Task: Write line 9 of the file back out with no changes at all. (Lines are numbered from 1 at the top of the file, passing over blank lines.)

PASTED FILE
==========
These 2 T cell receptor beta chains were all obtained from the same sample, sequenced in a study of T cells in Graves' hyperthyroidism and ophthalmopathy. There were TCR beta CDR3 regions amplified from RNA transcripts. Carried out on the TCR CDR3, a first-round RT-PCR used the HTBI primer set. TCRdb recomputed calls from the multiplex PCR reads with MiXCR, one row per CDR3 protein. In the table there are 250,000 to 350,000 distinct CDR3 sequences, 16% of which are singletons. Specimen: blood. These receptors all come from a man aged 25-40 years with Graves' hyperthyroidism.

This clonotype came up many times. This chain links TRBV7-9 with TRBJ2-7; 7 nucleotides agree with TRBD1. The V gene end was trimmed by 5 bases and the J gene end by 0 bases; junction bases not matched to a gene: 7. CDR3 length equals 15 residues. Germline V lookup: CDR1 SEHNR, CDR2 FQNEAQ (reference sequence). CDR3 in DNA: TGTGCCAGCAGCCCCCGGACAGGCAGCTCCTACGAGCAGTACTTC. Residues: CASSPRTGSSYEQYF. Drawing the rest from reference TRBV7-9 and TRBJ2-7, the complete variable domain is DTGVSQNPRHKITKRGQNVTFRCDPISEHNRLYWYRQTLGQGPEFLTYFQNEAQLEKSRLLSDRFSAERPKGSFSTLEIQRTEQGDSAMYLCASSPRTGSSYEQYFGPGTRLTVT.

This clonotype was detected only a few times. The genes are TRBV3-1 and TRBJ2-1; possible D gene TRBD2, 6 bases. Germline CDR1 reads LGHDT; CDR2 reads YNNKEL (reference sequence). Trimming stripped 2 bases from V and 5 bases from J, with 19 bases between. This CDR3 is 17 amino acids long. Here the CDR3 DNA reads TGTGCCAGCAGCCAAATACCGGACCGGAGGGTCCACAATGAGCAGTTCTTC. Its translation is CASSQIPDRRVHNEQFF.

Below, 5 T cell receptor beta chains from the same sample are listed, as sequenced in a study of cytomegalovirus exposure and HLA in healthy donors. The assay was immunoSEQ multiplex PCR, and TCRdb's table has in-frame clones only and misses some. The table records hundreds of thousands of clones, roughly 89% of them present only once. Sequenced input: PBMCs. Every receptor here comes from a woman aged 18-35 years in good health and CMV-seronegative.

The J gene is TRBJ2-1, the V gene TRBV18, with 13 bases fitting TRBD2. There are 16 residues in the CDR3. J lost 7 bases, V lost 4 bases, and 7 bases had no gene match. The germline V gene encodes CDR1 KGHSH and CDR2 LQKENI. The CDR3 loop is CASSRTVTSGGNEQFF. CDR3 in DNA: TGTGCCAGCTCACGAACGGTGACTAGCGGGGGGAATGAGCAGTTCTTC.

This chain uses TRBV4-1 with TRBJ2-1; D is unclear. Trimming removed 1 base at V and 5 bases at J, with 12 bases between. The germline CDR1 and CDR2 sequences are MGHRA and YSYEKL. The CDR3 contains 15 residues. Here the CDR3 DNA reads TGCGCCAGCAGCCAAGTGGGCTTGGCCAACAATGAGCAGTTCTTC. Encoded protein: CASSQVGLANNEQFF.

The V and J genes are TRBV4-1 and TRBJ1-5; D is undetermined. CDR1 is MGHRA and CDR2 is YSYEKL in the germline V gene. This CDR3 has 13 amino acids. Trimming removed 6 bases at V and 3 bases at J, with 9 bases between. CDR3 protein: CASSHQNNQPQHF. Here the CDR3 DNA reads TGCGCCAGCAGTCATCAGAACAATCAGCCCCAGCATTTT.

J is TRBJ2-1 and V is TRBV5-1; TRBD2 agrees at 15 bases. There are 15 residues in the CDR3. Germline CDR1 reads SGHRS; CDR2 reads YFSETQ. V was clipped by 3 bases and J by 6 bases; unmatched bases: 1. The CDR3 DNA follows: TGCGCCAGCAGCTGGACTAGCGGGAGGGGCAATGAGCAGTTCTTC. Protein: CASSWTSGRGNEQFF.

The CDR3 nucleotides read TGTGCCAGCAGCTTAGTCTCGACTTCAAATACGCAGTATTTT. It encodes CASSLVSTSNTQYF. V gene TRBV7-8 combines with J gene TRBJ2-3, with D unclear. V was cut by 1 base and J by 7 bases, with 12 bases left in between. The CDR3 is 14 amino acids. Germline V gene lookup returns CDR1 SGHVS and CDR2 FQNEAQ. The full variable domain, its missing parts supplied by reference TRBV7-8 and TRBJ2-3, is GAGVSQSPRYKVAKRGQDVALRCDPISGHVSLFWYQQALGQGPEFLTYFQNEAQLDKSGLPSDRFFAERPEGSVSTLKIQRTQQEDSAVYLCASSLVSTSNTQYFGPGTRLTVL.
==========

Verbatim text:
The CDR3 nucleotides read TGTGCCAGCAGCTTAGTCTCGACTTCAAATACGCAGTATTTT. It encodes CASSLVSTSNTQYF. V gene TRBV7-8 combines with J gene TRBJ2-3, with D unclear. V was cut by 1 base and J by 7 bases, with 12 bases left in between. The CDR3 is 14 amino acids. Germline V gene lookup returns CDR1 SGHVS and CDR2 FQNEAQ. The full variable domain, its missing parts supplied by reference TRBV7-8 and TRBJ2-3, is GAGVSQSPRYKVAKRGQDVALRCDPISGHVSLFWYQQALGQGPEFLTYFQNEAQLDKSGLPSDRFFAERPEGSVSTLKIQRTQQEDSAVYLCASSLVSTSNTQYFGPGTRLTVL.